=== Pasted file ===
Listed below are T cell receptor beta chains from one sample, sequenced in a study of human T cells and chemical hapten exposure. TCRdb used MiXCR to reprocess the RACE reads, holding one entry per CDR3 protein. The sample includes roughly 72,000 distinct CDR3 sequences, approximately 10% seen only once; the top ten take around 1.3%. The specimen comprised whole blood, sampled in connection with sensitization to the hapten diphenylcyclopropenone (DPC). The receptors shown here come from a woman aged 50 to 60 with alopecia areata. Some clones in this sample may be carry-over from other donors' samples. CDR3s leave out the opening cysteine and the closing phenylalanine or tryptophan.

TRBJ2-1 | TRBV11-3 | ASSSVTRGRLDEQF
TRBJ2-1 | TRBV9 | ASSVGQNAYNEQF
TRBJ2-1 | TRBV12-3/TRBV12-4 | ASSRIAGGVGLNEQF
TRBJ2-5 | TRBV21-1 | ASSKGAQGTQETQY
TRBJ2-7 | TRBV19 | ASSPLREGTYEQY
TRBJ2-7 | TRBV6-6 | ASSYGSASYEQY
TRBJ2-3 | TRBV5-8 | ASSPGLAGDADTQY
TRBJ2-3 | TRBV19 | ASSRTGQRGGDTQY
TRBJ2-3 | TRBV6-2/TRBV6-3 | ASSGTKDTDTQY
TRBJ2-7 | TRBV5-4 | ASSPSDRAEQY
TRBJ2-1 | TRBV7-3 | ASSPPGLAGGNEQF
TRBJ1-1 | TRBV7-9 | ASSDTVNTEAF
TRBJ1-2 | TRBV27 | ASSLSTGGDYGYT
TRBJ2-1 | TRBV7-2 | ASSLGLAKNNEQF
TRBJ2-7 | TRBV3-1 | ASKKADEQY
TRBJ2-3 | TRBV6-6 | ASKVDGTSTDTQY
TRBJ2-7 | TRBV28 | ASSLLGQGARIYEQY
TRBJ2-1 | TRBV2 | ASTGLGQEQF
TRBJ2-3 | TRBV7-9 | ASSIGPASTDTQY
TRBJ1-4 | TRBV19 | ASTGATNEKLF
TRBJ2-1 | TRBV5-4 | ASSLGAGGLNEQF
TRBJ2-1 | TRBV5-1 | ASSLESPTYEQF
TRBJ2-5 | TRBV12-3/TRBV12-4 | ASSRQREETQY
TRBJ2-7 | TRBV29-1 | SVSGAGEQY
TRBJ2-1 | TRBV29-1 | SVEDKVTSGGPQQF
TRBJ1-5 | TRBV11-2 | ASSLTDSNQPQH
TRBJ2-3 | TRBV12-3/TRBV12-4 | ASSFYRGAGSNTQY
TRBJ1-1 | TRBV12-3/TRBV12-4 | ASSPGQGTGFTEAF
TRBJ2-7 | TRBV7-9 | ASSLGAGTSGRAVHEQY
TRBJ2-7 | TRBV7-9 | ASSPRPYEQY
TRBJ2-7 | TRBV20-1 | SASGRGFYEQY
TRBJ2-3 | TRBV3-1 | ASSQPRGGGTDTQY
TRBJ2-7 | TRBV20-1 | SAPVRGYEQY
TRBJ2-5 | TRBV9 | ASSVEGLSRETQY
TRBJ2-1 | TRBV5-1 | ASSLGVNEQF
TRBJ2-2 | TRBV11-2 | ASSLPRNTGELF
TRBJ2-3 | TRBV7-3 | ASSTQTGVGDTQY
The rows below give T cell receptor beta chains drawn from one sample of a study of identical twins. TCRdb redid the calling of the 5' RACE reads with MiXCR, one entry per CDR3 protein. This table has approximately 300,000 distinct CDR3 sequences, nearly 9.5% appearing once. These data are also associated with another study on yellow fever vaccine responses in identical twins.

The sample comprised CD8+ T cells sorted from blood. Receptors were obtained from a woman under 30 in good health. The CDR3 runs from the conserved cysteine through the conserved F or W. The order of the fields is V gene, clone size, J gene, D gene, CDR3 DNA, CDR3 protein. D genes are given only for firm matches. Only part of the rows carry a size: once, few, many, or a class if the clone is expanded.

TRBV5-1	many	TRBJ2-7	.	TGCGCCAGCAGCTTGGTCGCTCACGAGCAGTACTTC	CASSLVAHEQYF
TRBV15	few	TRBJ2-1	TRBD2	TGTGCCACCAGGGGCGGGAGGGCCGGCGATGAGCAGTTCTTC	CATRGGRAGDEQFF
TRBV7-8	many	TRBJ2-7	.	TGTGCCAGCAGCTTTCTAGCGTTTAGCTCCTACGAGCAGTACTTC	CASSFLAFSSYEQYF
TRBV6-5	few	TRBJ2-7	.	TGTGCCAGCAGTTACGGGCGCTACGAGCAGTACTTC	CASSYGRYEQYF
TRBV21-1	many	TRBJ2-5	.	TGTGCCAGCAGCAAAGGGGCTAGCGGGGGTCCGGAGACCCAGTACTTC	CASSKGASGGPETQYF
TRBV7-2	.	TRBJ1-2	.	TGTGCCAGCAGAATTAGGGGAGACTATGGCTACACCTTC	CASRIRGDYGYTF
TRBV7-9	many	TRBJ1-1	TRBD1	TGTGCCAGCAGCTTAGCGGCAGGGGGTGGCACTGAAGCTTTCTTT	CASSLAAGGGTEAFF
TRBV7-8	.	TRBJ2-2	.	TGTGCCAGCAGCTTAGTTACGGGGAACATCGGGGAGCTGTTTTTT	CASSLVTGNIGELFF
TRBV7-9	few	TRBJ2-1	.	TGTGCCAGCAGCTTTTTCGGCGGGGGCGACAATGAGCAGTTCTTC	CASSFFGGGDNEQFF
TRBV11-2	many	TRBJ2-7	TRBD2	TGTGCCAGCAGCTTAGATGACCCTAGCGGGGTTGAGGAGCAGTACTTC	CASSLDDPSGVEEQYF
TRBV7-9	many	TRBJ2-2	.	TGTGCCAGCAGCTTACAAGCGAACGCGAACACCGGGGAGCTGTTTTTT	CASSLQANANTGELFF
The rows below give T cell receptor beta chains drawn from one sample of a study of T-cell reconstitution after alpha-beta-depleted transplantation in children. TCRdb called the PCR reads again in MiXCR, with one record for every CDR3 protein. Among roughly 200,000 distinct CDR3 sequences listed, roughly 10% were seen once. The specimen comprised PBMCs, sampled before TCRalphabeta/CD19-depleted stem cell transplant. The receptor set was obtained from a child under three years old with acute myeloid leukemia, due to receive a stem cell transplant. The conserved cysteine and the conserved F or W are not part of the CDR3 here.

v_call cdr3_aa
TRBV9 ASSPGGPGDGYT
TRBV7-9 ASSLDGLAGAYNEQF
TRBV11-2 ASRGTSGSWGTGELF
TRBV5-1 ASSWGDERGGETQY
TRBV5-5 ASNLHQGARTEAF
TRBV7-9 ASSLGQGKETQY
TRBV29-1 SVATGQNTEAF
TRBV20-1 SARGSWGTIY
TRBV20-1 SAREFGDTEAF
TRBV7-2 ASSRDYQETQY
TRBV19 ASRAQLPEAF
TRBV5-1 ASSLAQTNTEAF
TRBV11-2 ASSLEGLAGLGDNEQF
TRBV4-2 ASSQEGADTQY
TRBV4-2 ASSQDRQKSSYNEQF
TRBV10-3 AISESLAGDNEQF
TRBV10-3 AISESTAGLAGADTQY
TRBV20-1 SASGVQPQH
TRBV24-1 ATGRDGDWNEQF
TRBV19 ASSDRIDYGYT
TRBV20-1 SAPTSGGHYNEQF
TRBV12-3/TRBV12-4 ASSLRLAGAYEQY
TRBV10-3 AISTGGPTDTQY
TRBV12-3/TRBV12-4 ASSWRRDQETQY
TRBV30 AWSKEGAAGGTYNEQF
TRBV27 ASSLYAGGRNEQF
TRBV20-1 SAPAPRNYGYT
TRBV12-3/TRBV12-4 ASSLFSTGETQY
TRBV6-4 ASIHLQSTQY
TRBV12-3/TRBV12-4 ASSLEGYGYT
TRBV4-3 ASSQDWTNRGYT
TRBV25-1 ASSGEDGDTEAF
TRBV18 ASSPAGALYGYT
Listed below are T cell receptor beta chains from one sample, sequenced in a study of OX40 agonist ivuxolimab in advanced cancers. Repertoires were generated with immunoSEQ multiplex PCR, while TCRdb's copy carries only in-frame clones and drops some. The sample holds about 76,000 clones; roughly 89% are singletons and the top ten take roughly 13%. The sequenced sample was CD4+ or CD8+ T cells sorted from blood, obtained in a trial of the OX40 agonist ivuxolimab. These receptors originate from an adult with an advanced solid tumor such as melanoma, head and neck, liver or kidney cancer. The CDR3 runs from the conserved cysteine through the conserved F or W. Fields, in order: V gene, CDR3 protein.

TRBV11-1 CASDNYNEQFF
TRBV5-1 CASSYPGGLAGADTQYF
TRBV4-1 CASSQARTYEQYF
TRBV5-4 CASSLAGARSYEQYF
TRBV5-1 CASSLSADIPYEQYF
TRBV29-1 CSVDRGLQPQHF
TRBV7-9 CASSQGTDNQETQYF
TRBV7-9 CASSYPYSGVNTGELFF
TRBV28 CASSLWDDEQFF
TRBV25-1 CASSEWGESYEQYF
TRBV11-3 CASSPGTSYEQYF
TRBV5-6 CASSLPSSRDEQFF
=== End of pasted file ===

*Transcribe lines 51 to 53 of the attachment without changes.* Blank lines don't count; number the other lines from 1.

TRBV7-9	many	TRBJ2-2	.	TGTGCCAGCAGCTTACAAGCGAACGCGAACACCGGGGAGCTGTTTTTT	CASSLQANANTGELFF
The rows below give T cell receptor beta chains drawn from one sample of a study of T-cell reconstitution after alpha-beta-depleted transplantation in children. TCRdb called the PCR reads again in MiXCR, with one record for every CDR3 protein. Among roughly 200,000 distinct CDR3 sequences listed, roughly 10% were seen once. The specimen comprised PBMCs, sampled before TCRalphabeta/CD19-depleted stem cell transplant. The receptor set was obtained from a child under three years old with acute myeloid leukemia, due to receive a stem cell transplant. The conserved cysteine and the conserved F or W are not part of the CDR3 here.

v_call cdr3_aa